The scary consequences of baby universalism…

In my last post I  spoke about certain weird forms of well-meaning but rather merciless Christian inclusivism, which posits that all those ignorant of Christianity will not be sent to hell, but those who know  must become a Christian or go to hell. The unavoidable conclusion of these doctrines is that it would be actually better to not evangelise to people than to evangelise them…

The same problem applies to the in a way very related idea of ‘baby universalism’, (a term coined by Greg Boyd) as Sarah noted in the comments of my last post:

[We] were just talking about the related idea in evangelicalism (and now catholicism apparently) that babies go to heaven automatically. Taking into account the idea of a literal, eternal hell, we decided that from this standpoint, abortion is the most merciful act in the world. Why let a baby live if there’s even a miniscule chance that it will spend eternity being tortured? That theology can’t come to any other logical conclusion which is one reason why I can’t believe in it.

If you’re in a tradition that is scared of hell, this sounds like a very merciful idea: all babies (or all those who did not reach the ‘age of accountability’) will go directly to heaven. And it does actually make more sense to me than the idea that all babies are depraved sinful beings that deserve to go to hell, as some fundamentalist ideas might imply, and one could derive from harsher versions of the dorctrine of original sin. (But I don’t know that much about those things)

The combination of a completely legal framework of salvation, which is furthermore mostly seen as ‘getting out of hell’, and the idea that innocent children are by default saved gives us  an even more scary consequence than the inclusivism of our last post. Not only is it better not to evangelise, but also is the inevitable conclusion that it’s better to abort or kill babies, since that’ll send them directly to heaven without having a chance to sin or loose the faith later in life and so go to hell…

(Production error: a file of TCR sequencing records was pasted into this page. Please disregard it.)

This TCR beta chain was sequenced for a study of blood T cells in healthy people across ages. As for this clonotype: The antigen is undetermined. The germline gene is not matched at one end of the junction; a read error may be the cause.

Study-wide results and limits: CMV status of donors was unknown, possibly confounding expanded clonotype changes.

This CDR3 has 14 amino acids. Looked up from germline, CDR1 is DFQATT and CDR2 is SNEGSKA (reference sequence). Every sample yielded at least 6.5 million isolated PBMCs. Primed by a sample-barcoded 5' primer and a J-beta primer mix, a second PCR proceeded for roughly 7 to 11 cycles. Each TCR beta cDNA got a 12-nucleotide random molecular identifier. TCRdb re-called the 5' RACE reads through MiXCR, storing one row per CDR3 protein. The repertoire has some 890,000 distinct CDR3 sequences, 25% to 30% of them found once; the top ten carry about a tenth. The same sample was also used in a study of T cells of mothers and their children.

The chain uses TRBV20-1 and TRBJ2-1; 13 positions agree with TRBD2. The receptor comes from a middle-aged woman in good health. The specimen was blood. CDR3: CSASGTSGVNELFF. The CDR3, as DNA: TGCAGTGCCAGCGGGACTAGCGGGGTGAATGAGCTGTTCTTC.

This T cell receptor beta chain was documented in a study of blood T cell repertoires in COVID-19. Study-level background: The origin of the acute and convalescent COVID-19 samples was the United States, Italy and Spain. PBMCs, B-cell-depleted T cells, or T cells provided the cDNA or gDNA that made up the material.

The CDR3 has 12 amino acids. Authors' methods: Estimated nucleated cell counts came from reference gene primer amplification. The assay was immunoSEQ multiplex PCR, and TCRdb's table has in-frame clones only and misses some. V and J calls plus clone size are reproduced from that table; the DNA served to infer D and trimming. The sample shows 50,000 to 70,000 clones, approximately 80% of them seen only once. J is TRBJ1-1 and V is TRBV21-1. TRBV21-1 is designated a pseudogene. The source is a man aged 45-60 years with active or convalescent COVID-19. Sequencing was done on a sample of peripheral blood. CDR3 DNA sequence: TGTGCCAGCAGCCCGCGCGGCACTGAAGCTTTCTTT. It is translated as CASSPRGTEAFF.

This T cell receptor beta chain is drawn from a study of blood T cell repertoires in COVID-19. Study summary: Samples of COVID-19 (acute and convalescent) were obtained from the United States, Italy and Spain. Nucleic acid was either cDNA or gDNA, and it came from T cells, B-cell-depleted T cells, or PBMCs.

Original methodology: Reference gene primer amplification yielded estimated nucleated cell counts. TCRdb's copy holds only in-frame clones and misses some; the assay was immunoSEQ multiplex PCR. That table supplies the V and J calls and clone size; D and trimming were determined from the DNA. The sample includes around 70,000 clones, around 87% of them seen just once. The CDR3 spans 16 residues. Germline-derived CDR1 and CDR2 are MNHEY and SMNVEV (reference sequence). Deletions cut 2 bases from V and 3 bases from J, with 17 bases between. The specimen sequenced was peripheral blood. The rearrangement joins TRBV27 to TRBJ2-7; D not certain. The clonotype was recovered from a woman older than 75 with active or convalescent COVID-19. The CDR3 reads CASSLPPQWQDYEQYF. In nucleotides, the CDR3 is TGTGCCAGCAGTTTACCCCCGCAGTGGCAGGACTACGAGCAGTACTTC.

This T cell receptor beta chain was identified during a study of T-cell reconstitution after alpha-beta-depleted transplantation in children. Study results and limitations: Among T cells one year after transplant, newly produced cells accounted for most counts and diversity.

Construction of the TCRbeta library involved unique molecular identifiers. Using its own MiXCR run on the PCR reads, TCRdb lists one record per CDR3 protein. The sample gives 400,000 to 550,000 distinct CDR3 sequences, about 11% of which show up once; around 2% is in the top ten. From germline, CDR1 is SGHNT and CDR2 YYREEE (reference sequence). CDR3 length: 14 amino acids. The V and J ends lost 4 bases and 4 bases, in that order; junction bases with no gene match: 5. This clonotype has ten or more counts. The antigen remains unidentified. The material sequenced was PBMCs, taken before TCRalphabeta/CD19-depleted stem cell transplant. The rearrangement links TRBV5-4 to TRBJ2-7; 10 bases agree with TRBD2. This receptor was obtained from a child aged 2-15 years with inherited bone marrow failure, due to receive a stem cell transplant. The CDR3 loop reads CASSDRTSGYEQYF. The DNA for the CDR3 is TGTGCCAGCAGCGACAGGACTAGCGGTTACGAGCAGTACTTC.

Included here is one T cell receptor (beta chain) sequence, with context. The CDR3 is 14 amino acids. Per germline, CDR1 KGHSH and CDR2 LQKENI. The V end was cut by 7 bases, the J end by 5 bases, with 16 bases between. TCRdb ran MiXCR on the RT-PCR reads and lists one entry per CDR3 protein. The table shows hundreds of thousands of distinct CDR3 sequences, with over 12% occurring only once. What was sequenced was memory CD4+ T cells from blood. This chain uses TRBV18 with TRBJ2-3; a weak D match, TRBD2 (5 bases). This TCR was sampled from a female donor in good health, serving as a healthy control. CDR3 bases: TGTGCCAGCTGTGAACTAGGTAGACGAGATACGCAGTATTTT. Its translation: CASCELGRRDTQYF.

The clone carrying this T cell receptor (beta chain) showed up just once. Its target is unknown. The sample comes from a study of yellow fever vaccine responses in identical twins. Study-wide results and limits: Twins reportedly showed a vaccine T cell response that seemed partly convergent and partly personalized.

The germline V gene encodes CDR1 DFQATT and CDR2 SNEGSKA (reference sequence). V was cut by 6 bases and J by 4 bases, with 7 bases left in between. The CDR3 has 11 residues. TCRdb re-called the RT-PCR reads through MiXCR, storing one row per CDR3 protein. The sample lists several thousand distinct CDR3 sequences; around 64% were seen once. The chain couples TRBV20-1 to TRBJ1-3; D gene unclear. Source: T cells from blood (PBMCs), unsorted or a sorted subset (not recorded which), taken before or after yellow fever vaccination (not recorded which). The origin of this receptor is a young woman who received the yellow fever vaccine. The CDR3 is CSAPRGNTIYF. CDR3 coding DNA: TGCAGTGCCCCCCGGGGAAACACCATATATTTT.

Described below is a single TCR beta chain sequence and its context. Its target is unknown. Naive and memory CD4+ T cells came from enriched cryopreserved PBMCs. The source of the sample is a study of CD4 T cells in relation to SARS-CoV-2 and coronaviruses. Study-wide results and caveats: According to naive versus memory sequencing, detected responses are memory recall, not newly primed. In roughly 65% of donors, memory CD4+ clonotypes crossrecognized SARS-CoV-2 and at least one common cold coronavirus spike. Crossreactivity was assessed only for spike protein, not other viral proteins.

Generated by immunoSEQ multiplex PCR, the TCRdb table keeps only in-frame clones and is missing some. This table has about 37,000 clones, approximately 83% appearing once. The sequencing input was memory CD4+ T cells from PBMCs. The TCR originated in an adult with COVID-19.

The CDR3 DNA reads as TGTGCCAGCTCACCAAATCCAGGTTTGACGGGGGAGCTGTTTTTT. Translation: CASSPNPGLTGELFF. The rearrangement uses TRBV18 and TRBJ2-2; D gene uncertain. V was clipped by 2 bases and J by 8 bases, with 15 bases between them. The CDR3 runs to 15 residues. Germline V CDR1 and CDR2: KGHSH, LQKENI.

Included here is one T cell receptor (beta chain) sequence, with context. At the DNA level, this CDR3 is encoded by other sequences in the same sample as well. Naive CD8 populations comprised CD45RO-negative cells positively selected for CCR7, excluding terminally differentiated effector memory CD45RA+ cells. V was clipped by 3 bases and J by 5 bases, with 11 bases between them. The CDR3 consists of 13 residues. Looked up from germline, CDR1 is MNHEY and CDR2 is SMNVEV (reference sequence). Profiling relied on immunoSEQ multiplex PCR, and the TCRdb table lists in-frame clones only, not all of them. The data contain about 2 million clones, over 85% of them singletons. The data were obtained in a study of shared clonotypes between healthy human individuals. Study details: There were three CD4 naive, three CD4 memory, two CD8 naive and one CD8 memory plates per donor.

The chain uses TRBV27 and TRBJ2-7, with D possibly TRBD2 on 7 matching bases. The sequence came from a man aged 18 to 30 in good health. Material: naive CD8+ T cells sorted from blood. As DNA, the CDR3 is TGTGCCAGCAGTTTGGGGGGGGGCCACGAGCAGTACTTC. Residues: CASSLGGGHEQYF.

Yes, I’ll repeat this: the most merciful thing you can do is abortion or killing children, it’ll guarantee them for 100% a spot in heaven and keep ’em out of the hot place. What is scary is that people have actually made that conclusion. Greg Boyd, in the essay where he coined the term baby universalism, quotes Paul Copan from his book ‘is God a moral monster’ asking that question, and gives a raather technical deconstruction of the idea:

“Why not kill all infants to make sure they are with God in the hereafter” (194)?  Paul answers his own question by noting that the Israeli soldiers killed infants only because God told them to do so. When anyone commits infanticide without God’s permission, Paul adds, they are sinning, for only God the giver of life has the right to take life (or command others to take life). Paul concedes that a murdered baby automatically receives a “heavenly benefit,” but he insists this is not to the credit of the killer and thus cannot be used to justify their killing. “The killer neither causes these [heavenly] benefits nor is responsible for them” (194).

I can easily see why, within the doctrine of baby universalism, a baby killer should not be considered the cause for the deceased baby’s heavenly benefit or held responsible for the deceased baby’s heavenly benefit. But it seems to me that the baby killer must still be viewed as the occasion and means of the baby’s heavenly benefit. Most importantly, it seems we must accept that the baby killer is the means by which the baby’s heavenly benefit is made secure. The baby killer in effect saved the baby from the possibility of hell! While this still wouldn’t remove the sin of infanticide — for it still violates a command of God — it does renders infanticide reasonable, if not loving and courageous — if one accepts that baby universalism is true.

But there is more: If our clumsy inclusivism of my last post had some scary outworkings, the combination of baby universalism with exclusivism (all non-christians go to hell)  as it exists in some circles is even able to create even more scary consequences: inevitably the only way to not go to hell for someone who gets born and lives in the wrong place and circumstances to ever hear the gospel (which includes catholic and orthodox places for some fundamentalists btw) would be to not get born at all, or to get killed before reaching a certain age of accountability!

(Yes this would for example give a  free ticket for Americans to bomb as much muslims including children and pregnant women, since killing them before reaching the age of accountability would be more merciful than let them become adults.  I sincerely hope that no one will ever uses this reasoning…)